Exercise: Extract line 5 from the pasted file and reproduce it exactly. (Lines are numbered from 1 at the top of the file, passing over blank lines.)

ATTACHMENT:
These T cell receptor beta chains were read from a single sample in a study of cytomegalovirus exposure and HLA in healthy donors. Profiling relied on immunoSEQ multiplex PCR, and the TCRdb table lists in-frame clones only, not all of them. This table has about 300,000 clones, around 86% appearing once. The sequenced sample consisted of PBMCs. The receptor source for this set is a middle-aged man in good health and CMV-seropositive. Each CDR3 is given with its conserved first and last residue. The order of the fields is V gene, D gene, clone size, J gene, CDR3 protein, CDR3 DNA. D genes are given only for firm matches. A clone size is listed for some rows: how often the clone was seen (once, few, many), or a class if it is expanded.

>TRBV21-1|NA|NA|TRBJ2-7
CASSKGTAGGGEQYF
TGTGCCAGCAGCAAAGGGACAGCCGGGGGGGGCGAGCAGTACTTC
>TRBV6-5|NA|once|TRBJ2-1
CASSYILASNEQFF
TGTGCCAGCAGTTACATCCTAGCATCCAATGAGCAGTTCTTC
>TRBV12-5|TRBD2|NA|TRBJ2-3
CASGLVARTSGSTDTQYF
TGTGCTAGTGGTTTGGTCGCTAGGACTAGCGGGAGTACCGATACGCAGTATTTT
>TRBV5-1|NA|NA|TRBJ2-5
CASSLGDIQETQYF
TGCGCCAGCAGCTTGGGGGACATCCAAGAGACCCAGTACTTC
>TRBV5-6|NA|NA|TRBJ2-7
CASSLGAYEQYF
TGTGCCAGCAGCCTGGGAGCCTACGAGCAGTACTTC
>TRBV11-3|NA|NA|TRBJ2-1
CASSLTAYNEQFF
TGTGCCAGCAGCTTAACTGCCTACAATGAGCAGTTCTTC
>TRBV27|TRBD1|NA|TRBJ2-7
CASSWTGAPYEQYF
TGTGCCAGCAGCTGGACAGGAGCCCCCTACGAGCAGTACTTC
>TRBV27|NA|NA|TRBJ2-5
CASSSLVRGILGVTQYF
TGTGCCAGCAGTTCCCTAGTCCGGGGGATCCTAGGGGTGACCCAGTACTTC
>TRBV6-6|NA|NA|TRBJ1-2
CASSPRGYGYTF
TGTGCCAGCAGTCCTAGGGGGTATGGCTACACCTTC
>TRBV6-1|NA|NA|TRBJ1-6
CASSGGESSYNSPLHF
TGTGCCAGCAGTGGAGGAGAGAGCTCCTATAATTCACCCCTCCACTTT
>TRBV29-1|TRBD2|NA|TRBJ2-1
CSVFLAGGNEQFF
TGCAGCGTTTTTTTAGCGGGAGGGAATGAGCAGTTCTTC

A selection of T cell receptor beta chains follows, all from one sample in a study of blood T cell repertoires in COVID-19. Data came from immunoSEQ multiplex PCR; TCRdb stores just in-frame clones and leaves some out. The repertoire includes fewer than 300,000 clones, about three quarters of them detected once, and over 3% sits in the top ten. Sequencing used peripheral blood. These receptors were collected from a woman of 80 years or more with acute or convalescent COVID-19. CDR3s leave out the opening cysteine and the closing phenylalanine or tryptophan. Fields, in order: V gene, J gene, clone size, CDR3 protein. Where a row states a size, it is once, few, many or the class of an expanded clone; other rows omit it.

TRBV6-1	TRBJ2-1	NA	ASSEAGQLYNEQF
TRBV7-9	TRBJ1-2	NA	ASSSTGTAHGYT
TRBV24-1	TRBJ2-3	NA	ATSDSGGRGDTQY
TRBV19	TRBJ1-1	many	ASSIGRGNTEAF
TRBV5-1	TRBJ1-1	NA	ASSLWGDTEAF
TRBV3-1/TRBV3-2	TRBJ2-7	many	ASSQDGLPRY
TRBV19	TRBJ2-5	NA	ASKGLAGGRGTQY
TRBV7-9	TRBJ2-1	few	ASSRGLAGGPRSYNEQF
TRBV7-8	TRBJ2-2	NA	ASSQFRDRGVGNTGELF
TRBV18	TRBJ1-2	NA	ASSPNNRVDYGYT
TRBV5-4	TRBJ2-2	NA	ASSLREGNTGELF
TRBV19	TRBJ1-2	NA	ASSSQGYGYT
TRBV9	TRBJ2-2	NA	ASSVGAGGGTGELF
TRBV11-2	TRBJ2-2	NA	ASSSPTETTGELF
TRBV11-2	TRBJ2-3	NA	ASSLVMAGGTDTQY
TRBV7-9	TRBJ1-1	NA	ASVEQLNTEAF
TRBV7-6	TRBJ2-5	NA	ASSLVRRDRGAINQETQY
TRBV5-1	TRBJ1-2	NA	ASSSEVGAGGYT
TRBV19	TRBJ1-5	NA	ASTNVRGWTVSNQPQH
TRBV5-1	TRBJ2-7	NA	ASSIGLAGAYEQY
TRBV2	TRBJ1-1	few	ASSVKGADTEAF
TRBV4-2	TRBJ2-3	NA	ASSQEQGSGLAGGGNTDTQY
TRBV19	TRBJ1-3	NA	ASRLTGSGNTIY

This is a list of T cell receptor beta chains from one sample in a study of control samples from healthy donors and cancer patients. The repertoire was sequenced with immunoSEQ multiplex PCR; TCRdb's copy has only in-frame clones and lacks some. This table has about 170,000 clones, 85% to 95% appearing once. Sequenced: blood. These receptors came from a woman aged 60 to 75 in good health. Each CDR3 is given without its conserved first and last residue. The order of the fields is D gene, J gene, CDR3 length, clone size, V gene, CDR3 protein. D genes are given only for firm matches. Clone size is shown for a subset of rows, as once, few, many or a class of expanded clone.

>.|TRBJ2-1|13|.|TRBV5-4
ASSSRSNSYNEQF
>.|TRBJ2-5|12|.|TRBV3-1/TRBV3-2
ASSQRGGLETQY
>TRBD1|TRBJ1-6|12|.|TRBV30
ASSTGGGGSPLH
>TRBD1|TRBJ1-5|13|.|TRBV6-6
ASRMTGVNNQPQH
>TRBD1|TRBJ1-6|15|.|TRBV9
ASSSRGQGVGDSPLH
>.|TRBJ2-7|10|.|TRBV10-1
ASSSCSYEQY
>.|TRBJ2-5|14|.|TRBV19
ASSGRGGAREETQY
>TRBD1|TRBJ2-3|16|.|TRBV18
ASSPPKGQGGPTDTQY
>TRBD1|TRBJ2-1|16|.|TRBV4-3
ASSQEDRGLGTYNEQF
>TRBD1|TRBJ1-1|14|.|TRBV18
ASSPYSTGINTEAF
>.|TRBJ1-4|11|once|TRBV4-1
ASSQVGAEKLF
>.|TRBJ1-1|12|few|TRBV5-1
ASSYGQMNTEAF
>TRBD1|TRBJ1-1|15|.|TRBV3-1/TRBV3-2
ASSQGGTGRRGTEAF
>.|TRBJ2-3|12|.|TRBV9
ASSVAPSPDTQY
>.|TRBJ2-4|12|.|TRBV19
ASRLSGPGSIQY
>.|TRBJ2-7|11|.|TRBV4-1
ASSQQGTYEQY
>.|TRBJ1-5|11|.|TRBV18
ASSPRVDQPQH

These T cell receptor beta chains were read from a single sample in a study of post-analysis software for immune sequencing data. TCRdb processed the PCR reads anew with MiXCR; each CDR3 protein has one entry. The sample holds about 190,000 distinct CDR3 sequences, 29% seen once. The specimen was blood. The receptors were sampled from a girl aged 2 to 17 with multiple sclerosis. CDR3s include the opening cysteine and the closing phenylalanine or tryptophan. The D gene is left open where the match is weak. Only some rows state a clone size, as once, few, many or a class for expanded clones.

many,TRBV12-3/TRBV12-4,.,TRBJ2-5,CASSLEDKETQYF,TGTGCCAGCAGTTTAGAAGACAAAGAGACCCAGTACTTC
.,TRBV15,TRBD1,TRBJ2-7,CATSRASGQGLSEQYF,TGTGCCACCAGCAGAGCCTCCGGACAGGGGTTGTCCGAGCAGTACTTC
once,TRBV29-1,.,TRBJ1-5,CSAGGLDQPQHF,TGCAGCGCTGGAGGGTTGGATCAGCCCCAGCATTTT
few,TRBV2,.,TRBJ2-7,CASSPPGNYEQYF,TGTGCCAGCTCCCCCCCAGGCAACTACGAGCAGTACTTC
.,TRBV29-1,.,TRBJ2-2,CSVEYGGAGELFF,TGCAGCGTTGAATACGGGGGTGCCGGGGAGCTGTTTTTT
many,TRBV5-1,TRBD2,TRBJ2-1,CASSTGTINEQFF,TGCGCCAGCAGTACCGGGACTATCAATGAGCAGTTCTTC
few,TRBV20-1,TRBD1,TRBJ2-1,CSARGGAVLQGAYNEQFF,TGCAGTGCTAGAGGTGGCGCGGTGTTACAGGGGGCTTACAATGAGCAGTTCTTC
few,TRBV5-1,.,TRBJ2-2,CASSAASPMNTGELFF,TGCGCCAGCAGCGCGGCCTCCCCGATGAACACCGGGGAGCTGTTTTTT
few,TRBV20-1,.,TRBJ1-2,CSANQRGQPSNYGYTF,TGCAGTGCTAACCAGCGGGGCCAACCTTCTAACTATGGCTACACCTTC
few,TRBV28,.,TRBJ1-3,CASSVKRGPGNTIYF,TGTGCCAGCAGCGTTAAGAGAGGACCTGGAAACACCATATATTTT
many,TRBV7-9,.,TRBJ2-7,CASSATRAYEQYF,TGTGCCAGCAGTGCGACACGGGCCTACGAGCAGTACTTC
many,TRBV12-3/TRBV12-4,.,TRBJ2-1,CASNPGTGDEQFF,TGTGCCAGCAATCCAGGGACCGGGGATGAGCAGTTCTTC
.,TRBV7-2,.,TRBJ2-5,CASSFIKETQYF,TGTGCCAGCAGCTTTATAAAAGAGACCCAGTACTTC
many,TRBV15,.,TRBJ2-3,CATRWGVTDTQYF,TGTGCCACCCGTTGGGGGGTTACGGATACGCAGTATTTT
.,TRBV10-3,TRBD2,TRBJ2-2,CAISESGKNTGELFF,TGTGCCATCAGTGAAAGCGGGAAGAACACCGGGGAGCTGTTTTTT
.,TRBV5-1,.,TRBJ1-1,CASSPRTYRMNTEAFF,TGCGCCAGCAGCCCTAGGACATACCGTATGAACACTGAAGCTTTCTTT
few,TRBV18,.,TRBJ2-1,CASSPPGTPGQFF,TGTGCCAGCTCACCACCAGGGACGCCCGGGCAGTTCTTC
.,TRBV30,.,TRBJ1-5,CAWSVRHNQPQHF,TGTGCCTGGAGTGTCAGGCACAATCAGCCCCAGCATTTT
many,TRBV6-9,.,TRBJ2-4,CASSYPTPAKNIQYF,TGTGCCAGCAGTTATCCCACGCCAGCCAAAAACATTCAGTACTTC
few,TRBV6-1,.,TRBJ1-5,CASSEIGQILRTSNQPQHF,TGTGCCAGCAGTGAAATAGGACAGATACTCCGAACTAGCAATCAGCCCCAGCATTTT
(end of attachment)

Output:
>TRBV6-5|NA|once|TRBJ2-1